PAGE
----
Microcatheters, such as those shown in U.S. Pat. Nos. 4,884,579 and 4,739,768, each to Engleson, allow navigation through the body's tortuous vasculature to access such remote sites as the liver and the arteries of the brain. Although other methods of causing a catheter to proceed through the human vasculature exist (e.g., flow directed catheters), a guidewire-aided catheter is considered to be both quicker and more accurate than other procedures. Catheters with deflectable or variable stiffness distal ends (which increase the flexibility of the catheter's distal end) have been disclosed in U.S. Pat. No. 6,083,222, to Klein et al; U.S. Pat. No. 4,983,169, to Furukawa; U.S. Pat. No. 5,499,973, Saab; and U.S. Pat. No. 5,911,715, to Berg et al.
The addition of a fluid-expandable balloon on the distal end of the catheter and a coupler on the proximal end allows various percutaneous medical treatments such as pressure monitoring, cardiac output and flow monitoring, angioplasty, artificial vaso-occlusion, and cardiac support. Balloon catheters generally include a lumen that extends from the proximal end and provides fluid to the balloon for inflation. Examples of balloon catheters are disclosed in U.S. Pat. No. 4,813,934 to Engleson et al and U.S. Pat. No. 5,437,632 to Engelson et al. A balloon catheter with an adjustable shaft is shown in U.S. Pat. No. 5,968,012, to Ren et al.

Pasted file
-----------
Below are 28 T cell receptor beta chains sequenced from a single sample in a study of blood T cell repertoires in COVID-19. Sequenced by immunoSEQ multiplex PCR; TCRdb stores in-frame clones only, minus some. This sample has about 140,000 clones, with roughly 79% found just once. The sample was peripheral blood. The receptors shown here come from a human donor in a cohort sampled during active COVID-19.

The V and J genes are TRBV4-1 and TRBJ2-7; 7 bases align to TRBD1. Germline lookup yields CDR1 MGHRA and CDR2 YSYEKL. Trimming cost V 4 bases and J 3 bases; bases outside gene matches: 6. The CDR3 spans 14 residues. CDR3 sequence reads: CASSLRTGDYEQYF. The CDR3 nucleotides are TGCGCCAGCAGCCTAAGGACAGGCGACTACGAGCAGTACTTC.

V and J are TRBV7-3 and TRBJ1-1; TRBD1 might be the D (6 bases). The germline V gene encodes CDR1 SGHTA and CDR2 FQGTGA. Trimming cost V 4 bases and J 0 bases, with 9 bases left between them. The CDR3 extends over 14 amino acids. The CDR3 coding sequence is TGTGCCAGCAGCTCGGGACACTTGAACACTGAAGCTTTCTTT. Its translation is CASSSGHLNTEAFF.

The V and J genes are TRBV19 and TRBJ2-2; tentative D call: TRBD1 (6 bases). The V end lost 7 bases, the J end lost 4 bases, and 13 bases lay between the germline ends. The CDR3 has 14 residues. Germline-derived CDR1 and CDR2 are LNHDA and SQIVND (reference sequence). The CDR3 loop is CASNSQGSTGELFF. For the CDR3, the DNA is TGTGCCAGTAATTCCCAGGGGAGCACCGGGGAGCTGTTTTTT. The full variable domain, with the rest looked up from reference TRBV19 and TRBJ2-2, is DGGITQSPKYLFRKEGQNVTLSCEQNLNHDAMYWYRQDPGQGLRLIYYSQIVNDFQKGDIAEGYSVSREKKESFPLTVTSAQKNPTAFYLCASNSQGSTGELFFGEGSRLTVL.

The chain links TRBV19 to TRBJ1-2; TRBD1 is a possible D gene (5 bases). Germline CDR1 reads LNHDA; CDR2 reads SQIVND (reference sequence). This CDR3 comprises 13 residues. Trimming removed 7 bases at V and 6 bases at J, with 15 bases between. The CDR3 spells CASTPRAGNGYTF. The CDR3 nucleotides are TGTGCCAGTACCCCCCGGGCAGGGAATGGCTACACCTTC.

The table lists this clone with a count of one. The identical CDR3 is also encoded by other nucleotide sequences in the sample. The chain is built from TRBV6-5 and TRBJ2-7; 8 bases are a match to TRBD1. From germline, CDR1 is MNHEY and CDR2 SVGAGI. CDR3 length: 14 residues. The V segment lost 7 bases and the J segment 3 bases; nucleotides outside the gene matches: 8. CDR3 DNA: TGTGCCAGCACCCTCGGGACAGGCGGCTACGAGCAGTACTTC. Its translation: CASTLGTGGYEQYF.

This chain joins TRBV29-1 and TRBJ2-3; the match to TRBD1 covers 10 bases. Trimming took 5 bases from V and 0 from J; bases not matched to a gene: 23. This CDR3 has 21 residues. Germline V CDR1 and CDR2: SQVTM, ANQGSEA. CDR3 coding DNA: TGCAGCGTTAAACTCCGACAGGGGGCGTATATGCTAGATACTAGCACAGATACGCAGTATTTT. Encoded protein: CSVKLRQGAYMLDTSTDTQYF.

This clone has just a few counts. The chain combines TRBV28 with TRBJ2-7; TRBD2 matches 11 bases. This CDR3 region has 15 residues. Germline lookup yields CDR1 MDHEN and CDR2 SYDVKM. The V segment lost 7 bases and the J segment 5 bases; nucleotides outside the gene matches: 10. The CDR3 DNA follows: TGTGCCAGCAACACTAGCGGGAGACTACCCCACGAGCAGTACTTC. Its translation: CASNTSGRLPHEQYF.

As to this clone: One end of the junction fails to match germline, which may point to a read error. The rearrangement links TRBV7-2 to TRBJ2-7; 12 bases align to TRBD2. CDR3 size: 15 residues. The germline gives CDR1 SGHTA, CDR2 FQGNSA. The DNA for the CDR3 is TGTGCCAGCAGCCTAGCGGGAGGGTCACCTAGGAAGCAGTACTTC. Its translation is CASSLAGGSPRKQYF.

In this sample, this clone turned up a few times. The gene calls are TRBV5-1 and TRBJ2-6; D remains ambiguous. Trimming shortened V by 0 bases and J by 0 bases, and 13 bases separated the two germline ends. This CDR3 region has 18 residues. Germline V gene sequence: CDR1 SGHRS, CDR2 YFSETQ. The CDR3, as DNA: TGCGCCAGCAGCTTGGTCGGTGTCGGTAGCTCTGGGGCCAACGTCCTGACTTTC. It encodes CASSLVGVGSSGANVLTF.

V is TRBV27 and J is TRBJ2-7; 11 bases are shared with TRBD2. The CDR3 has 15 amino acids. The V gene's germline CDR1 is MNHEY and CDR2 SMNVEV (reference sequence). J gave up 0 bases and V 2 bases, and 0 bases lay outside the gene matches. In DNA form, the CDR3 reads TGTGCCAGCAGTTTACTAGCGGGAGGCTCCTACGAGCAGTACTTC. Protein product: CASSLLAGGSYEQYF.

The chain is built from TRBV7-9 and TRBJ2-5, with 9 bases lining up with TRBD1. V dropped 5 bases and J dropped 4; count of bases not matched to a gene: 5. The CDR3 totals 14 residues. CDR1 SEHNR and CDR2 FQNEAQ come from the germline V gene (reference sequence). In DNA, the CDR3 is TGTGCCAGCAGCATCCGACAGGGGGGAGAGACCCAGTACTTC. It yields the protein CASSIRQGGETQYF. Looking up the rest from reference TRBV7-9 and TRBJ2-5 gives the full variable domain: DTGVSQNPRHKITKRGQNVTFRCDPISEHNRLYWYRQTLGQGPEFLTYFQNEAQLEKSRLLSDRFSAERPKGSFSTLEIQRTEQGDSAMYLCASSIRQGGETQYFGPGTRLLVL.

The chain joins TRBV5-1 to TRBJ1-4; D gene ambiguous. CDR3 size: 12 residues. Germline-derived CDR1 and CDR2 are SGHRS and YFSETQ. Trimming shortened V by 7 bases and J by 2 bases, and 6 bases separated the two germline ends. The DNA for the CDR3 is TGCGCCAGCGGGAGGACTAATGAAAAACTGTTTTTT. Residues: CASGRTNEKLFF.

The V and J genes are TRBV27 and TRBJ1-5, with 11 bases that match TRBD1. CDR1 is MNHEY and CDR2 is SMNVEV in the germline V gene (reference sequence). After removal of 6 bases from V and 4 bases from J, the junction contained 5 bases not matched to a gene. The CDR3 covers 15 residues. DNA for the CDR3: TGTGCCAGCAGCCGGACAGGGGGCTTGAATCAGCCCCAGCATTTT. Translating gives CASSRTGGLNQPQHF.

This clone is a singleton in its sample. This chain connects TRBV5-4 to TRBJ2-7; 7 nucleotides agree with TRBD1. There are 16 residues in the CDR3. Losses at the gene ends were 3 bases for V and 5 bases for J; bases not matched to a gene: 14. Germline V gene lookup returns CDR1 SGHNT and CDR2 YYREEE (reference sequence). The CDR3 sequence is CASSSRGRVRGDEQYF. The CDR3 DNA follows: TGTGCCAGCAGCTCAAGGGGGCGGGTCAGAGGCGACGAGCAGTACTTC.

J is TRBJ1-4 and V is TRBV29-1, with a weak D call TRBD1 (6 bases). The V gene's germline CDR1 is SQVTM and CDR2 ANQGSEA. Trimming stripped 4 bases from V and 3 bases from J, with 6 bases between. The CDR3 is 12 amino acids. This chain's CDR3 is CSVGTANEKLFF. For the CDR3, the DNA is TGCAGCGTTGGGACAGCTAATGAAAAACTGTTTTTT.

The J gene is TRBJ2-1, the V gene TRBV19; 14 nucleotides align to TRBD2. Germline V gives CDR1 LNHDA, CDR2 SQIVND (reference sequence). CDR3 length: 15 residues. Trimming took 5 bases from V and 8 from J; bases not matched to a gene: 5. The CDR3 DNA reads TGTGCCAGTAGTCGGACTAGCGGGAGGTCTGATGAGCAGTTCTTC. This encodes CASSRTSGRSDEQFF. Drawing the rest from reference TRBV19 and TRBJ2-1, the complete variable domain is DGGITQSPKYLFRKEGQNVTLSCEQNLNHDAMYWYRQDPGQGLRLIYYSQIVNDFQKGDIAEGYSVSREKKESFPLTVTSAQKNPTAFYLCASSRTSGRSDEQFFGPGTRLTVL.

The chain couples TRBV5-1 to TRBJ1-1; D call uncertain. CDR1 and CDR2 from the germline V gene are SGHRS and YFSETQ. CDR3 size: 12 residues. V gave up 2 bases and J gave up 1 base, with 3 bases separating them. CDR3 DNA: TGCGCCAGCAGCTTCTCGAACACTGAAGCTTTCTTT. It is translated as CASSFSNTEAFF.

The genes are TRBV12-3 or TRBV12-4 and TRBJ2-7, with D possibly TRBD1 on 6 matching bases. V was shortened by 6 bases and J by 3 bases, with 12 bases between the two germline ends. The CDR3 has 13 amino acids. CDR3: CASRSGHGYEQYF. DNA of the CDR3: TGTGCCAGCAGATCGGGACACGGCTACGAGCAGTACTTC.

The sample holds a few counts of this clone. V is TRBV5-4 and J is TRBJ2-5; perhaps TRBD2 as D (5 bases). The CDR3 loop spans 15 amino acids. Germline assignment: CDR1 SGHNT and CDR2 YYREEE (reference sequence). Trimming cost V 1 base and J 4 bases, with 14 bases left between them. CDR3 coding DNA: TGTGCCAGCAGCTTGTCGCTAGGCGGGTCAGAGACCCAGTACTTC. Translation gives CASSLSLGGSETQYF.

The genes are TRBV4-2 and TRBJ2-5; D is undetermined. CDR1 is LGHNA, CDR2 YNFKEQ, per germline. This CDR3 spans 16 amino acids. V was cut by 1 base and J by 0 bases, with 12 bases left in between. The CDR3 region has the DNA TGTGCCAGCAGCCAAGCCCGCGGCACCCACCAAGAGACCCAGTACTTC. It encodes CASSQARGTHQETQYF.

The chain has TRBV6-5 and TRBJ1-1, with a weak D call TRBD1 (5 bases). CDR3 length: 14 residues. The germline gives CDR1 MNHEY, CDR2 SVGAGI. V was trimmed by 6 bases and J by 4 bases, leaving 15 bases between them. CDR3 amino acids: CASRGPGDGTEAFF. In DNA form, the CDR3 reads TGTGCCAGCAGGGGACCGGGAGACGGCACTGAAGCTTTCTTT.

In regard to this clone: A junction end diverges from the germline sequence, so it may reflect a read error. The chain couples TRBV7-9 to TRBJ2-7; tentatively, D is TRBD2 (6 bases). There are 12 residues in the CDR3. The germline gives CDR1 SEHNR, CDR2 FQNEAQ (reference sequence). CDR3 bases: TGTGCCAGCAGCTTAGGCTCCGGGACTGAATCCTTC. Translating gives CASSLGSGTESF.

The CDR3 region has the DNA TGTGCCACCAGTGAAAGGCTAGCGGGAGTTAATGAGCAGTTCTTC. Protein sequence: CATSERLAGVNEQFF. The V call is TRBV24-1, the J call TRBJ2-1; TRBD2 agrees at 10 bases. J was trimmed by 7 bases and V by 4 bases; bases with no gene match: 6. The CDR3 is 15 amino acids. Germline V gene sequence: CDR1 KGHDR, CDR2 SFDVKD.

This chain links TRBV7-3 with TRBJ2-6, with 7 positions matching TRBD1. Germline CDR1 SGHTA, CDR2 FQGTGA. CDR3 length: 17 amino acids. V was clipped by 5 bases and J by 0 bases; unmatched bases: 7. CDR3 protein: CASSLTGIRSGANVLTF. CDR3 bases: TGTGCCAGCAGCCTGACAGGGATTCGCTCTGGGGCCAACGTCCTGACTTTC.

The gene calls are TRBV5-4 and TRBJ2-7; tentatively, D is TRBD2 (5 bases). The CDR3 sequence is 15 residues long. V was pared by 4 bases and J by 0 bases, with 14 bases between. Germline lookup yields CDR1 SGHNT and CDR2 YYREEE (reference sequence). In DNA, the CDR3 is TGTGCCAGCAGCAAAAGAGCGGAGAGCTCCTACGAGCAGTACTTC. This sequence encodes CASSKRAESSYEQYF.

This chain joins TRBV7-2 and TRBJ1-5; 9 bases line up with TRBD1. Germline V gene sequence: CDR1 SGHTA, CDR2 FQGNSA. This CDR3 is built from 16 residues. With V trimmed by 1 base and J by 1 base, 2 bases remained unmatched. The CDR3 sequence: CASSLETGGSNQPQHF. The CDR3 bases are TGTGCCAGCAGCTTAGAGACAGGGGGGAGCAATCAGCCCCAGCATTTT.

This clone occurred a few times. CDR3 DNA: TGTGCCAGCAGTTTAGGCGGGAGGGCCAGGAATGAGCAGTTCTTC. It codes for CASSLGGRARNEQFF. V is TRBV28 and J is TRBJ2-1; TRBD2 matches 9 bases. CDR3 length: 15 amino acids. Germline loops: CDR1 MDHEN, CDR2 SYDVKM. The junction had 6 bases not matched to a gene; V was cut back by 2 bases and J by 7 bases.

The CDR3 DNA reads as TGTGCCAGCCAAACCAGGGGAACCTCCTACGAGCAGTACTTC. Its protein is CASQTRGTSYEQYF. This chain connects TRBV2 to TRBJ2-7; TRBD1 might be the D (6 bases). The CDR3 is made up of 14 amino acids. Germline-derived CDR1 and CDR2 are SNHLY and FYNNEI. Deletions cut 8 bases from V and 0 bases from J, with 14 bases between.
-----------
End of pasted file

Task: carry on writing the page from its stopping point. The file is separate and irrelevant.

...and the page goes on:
For certain vascular malformations and aneurysms, it may be desirable to create an endovascular occlusion at the treatment site. A catheter is typically used to place a vaso-occlusive device or agent within the vasculature of the body either to block the flow of blood through a vessel by forming an embolus or to form such an embolus within an aneurysm stemming from the vessel. Formation of an embolus may also involve the injection of a fluid embolic agent such as microfibrillar collagen, Silastic beads, or polymeric resins such as cyanoacrylate. Ideally, the embolizing agent adapts itself to the irregular shape of the internal walls of the malformation or aneurysm. Inadvertent embolism due to an inability to contain the fluid agent within the aneurysm is one risk which may occur when using fluid embolic agents.
Mechanical vaso-occlusive devices may also be used for embolus formation. A commonly used vaso-occlusive device is a wire coil or braid which may be introduced through a delivery catheter in a stretched linear form and which assumes an irregular shape upon discharge of the device from the end of the catheter to fill an open space such as an aneurysm. U.S. Pat. No. 4,994,069, to Ritchart et al, discloses a flexible, preferably coiled, wire for use in a small vessel vaso-occlusion.